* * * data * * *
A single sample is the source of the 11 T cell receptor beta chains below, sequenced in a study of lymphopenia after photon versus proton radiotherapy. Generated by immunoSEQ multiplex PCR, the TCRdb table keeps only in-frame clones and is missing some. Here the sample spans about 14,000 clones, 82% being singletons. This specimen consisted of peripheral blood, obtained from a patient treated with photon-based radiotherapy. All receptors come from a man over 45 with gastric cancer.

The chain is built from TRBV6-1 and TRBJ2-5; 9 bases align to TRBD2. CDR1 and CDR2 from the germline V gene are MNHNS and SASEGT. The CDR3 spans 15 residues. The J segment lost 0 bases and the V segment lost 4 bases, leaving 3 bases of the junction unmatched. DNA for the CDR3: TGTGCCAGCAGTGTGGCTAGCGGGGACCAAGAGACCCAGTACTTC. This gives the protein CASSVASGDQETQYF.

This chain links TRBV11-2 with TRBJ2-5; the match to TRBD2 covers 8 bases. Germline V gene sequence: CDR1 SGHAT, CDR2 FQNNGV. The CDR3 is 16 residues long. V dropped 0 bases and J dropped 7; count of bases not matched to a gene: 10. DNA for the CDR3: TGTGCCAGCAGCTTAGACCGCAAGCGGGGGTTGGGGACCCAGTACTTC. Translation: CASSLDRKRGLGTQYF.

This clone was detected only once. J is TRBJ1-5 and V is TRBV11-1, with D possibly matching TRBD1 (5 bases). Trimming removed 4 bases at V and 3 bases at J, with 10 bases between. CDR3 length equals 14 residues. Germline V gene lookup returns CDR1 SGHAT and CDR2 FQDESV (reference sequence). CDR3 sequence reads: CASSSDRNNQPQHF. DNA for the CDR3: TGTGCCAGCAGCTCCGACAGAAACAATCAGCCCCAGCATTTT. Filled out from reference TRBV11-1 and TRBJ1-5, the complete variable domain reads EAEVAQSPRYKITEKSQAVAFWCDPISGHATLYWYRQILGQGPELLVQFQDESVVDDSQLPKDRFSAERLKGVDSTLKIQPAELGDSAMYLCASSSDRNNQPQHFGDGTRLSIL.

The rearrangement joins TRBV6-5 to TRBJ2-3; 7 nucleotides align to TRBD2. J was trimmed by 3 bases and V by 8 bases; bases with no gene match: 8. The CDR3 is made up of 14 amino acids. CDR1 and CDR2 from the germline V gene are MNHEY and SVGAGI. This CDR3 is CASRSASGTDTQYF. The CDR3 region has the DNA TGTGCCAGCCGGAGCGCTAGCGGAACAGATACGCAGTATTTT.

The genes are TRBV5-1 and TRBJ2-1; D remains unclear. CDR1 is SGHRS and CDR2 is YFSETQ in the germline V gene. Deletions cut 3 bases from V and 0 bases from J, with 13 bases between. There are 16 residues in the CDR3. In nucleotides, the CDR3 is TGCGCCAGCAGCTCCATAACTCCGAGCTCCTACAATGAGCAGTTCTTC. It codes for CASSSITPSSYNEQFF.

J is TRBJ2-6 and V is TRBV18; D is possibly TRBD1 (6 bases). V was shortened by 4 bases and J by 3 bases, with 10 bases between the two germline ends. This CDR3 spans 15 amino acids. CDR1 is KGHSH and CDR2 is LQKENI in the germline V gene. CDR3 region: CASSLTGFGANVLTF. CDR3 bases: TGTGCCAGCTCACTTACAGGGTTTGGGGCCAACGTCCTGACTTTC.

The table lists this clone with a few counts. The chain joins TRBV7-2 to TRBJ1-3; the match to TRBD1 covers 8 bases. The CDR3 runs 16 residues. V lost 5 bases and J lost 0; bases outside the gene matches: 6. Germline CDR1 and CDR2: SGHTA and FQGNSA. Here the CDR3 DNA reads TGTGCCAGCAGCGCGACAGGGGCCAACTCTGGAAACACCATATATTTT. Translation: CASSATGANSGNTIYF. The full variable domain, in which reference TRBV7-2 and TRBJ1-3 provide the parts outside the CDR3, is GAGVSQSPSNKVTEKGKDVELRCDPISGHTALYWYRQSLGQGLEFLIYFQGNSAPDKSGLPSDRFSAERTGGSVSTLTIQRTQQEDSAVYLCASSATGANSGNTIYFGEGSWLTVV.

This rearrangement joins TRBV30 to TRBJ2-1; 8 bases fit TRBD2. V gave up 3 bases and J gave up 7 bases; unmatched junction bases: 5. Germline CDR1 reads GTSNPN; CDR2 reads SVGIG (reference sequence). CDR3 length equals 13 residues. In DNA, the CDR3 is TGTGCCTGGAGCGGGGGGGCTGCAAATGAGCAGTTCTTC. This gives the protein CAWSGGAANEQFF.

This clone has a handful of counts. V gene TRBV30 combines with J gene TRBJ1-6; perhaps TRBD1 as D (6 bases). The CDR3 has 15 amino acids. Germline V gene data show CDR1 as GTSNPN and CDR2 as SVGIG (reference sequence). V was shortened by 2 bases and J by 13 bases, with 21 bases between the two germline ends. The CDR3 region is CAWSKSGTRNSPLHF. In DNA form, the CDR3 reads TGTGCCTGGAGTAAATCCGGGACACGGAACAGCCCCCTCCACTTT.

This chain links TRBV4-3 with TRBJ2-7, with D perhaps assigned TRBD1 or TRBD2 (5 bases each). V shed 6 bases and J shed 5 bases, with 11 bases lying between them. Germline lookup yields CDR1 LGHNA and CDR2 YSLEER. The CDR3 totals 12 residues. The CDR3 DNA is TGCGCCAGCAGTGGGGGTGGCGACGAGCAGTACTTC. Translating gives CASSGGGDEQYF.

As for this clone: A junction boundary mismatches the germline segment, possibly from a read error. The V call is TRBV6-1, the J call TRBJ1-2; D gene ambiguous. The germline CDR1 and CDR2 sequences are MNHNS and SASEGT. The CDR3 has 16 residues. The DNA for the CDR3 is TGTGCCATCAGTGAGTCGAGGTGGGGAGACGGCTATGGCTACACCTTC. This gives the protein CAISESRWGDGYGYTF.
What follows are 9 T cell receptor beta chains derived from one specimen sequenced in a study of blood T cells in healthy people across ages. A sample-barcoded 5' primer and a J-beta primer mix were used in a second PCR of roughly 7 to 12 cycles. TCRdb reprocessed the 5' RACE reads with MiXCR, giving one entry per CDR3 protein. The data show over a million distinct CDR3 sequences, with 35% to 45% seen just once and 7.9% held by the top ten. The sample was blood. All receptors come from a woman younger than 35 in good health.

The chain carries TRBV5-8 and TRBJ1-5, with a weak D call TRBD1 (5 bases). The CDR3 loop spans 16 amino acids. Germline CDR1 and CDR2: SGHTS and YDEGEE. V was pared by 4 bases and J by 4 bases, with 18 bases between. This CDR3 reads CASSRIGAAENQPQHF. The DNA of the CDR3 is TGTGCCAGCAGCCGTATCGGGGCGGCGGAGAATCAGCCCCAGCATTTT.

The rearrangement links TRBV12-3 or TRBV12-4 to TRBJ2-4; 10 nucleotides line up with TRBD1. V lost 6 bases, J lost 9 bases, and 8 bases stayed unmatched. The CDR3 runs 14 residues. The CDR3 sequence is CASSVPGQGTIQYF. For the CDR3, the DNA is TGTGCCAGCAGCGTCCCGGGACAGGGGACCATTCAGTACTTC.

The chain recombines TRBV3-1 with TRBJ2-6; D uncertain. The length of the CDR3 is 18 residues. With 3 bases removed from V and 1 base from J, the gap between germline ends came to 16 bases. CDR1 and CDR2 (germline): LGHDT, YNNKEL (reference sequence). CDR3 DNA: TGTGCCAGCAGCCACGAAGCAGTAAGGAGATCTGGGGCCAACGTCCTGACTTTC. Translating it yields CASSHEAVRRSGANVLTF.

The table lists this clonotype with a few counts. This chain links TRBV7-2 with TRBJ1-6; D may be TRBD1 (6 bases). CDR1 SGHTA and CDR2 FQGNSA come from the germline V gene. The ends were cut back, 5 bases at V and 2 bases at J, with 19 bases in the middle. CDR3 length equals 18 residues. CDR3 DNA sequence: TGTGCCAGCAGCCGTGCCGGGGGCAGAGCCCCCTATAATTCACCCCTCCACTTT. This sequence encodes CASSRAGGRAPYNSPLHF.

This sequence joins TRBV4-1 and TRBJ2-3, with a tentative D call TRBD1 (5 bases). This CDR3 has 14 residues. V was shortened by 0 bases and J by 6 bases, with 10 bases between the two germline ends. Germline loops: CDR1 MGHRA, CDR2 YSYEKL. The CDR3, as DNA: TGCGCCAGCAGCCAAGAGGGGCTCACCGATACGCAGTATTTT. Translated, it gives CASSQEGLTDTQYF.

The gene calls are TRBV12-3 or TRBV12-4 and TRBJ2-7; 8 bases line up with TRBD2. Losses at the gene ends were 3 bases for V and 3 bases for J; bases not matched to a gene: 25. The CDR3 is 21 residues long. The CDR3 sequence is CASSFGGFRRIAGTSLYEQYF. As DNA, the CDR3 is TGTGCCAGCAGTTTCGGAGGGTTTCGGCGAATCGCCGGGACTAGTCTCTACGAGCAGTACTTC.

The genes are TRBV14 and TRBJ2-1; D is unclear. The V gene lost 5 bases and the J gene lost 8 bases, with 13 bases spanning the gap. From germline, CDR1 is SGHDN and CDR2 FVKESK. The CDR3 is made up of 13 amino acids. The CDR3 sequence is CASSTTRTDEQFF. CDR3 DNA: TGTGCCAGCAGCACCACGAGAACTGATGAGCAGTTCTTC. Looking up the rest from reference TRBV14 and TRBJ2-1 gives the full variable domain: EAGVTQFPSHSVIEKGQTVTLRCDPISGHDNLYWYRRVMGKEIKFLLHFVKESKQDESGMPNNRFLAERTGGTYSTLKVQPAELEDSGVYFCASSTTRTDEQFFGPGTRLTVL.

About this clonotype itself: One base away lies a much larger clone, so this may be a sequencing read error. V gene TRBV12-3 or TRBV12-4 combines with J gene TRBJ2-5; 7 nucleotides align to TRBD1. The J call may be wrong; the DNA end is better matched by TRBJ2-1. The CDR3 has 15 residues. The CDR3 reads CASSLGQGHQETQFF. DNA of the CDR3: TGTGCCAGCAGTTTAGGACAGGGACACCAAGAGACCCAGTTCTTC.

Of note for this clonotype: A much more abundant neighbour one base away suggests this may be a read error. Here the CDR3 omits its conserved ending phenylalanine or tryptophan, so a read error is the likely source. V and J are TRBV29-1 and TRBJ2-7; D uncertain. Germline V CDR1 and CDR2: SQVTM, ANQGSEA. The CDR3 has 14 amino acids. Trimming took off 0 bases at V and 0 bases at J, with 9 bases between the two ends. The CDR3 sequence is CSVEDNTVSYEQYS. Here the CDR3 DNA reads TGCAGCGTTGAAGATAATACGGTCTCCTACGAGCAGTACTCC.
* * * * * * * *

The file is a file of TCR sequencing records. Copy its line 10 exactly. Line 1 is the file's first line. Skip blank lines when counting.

This clone has a handful of counts. V gene TRBV30 combines with J gene TRBJ1-6; perhaps TRBD1 as D (6 bases). The CDR3 has 15 amino acids. Germline V gene data show CDR1 as GTSNPN and CDR2 as SVGIG (reference sequence). V was shortened by 2 bases and J by 13 bases, with 21 bases between the two germline ends. The CDR3 region is CAWSKSGTRNSPLHF. In DNA form, the CDR3 reads TGTGCCTGGAGTAAATCCGGGACACGGAACAGCCCCCTCCACTTT.